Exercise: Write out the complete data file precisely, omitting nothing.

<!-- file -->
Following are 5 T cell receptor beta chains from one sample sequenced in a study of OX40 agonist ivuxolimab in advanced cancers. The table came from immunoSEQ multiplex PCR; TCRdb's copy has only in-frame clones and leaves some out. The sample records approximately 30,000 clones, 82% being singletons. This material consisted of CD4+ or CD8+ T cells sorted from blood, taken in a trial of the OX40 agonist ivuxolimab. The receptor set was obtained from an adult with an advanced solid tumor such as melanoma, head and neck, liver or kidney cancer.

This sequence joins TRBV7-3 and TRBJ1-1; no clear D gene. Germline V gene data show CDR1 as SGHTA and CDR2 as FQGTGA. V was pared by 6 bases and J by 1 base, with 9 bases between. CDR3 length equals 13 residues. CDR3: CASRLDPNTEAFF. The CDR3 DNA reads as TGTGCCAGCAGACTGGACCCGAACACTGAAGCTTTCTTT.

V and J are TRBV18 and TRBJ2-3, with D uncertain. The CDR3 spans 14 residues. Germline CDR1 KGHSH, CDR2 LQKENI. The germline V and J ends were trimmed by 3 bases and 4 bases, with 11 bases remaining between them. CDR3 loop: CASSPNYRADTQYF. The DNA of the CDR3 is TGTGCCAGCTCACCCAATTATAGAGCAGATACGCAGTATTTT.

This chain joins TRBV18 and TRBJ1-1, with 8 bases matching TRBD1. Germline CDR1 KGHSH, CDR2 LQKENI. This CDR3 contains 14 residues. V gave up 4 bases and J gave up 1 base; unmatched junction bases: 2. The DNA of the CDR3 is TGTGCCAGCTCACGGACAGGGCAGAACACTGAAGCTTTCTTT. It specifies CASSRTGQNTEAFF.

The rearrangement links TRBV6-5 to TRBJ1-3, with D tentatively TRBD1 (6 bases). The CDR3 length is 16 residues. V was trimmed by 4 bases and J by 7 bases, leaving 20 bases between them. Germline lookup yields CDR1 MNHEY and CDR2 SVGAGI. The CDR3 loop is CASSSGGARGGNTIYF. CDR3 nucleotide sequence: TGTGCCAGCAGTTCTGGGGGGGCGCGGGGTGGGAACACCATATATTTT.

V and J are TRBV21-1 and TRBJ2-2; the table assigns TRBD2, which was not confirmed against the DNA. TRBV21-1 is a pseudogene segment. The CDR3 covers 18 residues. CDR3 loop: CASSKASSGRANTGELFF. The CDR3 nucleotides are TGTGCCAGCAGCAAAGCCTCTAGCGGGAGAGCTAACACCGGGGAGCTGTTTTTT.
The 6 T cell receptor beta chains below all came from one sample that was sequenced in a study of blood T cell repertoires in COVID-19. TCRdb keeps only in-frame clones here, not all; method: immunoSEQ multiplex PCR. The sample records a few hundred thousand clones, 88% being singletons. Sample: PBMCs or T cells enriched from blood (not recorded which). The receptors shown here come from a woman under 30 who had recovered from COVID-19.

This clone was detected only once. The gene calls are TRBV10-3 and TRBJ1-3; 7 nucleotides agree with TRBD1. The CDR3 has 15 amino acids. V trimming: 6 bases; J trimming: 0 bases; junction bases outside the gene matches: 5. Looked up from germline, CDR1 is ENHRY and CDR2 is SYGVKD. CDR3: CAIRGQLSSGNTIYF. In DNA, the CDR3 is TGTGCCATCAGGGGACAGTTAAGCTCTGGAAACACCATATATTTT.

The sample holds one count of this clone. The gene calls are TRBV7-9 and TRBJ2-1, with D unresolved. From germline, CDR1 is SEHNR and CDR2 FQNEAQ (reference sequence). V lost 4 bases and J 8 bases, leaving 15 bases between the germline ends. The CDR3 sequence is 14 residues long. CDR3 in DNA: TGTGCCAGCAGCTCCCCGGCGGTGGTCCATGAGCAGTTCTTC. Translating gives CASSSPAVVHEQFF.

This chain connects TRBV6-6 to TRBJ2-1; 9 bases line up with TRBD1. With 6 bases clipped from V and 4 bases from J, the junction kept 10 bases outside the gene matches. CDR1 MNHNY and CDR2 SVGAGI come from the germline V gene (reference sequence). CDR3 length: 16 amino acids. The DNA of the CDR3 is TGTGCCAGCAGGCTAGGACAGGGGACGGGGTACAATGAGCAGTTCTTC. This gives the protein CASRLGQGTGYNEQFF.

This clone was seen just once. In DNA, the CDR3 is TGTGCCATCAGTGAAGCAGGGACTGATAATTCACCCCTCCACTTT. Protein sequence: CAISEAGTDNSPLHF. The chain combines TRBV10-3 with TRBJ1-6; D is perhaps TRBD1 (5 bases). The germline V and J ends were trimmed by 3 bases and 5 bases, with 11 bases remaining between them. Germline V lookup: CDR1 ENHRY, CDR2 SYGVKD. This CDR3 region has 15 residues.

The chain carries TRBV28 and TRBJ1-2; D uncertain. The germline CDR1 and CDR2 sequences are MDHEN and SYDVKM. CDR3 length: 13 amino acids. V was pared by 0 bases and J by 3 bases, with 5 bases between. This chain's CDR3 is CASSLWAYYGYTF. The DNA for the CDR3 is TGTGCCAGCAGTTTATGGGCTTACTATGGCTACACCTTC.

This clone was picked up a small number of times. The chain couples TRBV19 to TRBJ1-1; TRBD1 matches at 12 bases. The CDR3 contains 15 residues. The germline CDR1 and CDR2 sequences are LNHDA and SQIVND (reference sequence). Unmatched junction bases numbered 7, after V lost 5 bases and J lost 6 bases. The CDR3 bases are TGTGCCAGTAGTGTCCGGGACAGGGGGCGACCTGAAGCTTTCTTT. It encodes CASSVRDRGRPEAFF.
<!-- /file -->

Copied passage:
Following are 5 T cell receptor beta chains from one sample sequenced in a study of OX40 agonist ivuxolimab in advanced cancers. The table came from immunoSEQ multiplex PCR; TCRdb's copy has only in-frame clones and leaves some out. The sample records approximately 30,000 clones, 82% being singletons. This material consisted of CD4+ or CD8+ T cells sorted from blood, taken in a trial of the OX40 agonist ivuxolimab. The receptor set was obtained from an adult with an advanced solid tumor such as melanoma, head and neck, liver or kidney cancer.

This sequence joins TRBV7-3 and TRBJ1-1; no clear D gene. Germline V gene data show CDR1 as SGHTA and CDR2 as FQGTGA. V was pared by 6 bases and J by 1 base, with 9 bases between. CDR3 length equals 13 residues. CDR3: CASRLDPNTEAFF. The CDR3 DNA reads as TGTGCCAGCAGACTGGACCCGAACACTGAAGCTTTCTTT.

V and J are TRBV18 and TRBJ2-3, with D uncertain. The CDR3 spans 14 residues. Germline CDR1 KGHSH, CDR2 LQKENI. The germline V and J ends were trimmed by 3 bases and 4 bases, with 11 bases remaining between them. CDR3 loop: CASSPNYRADTQYF. The DNA of the CDR3 is TGTGCCAGCTCACCCAATTATAGAGCAGATACGCAGTATTTT.

This chain joins TRBV18 and TRBJ1-1, with 8 bases matching TRBD1. Germline CDR1 KGHSH, CDR2 LQKENI. This CDR3 contains 14 residues. V gave up 4 bases and J gave up 1 base; unmatched junction bases: 2. The DNA of the CDR3 is TGTGCCAGCTCACGGACAGGGCAGAACACTGAAGCTTTCTTT. It specifies CASSRTGQNTEAFF.

The rearrangement links TRBV6-5 to TRBJ1-3, with D tentatively TRBD1 (6 bases). The CDR3 length is 16 residues. V was trimmed by 4 bases and J by 7 bases, leaving 20 bases between them. Germline lookup yields CDR1 MNHEY and CDR2 SVGAGI. The CDR3 loop is CASSSGGARGGNTIYF. CDR3 nucleotide sequence: TGTGCCAGCAGTTCTGGGGGGGCGCGGGGTGGGAACACCATATATTTT.

V and J are TRBV21-1 and TRBJ2-2; the table assigns TRBD2, which was not confirmed against the DNA. TRBV21-1 is a pseudogene segment. The CDR3 covers 18 residues. CDR3 loop: CASSKASSGRANTGELFF. The CDR3 nucleotides are TGTGCCAGCAGCAAAGCCTCTAGCGGGAGAGCTAACACCGGGGAGCTGTTTTTT.
The 6 T cell receptor beta chains below all came from one sample that was sequenced in a study of blood T cell repertoires in COVID-19. TCRdb keeps only in-frame clones here, not all; method: immunoSEQ multiplex PCR. The sample records a few hundred thousand clones, 88% being singletons. Sample: PBMCs or T cells enriched from blood (not recorded which). The receptors shown here come from a woman under 30 who had recovered from COVID-19.

This clone was detected only once. The gene calls are TRBV10-3 and TRBJ1-3; 7 nucleotides agree with TRBD1. The CDR3 has 15 amino acids. V trimming: 6 bases; J trimming: 0 bases; junction bases outside the gene matches: 5. Looked up from germline, CDR1 is ENHRY and CDR2 is SYGVKD. CDR3: CAIRGQLSSGNTIYF. In DNA, the CDR3 is TGTGCCATCAGGGGACAGTTAAGCTCTGGAAACACCATATATTTT.

The sample holds one count of this clone. The gene calls are TRBV7-9 and TRBJ2-1, with D unresolved. From germline, CDR1 is SEHNR and CDR2 FQNEAQ (reference sequence). V lost 4 bases and J 8 bases, leaving 15 bases between the germline ends. The CDR3 sequence is 14 residues long. CDR3 in DNA: TGTGCCAGCAGCTCCCCGGCGGTGGTCCATGAGCAGTTCTTC. Translating gives CASSSPAVVHEQFF.

This chain connects TRBV6-6 to TRBJ2-1; 9 bases line up with TRBD1. With 6 bases clipped from V and 4 bases from J, the junction kept 10 bases outside the gene matches. CDR1 MNHNY and CDR2 SVGAGI come from the germline V gene (reference sequence). CDR3 length: 16 amino acids. The DNA of the CDR3 is TGTGCCAGCAGGCTAGGACAGGGGACGGGGTACAATGAGCAGTTCTTC. This gives the protein CASRLGQGTGYNEQFF.

This clone was seen just once. In DNA, the CDR3 is TGTGCCATCAGTGAAGCAGGGACTGATAATTCACCCCTCCACTTT. Protein sequence: CAISEAGTDNSPLHF. The chain combines TRBV10-3 with TRBJ1-6; D is perhaps TRBD1 (5 bases). The germline V and J ends were trimmed by 3 bases and 5 bases, with 11 bases remaining between them. Germline V lookup: CDR1 ENHRY, CDR2 SYGVKD. This CDR3 region has 15 residues.

The chain carries TRBV28 and TRBJ1-2; D uncertain. The germline CDR1 and CDR2 sequences are MDHEN and SYDVKM. CDR3 length: 13 amino acids. V was pared by 0 bases and J by 3 bases, with 5 bases between. This chain's CDR3 is CASSLWAYYGYTF. The DNA for the CDR3 is TGTGCCAGCAGTTTATGGGCTTACTATGGCTACACCTTC.

This clone was picked up a small number of times. The chain couples TRBV19 to TRBJ1-1; TRBD1 matches at 12 bases. The CDR3 contains 15 residues. The germline CDR1 and CDR2 sequences are LNHDA and SQIVND (reference sequence). Unmatched junction bases numbered 7, after V lost 5 bases and J lost 6 bases. The CDR3 bases are TGTGCCAGTAGTGTCCGGGACAGGGGGCGACCTGAAGCTTTCTTT. It encodes CASSVRDRGRPEAFF.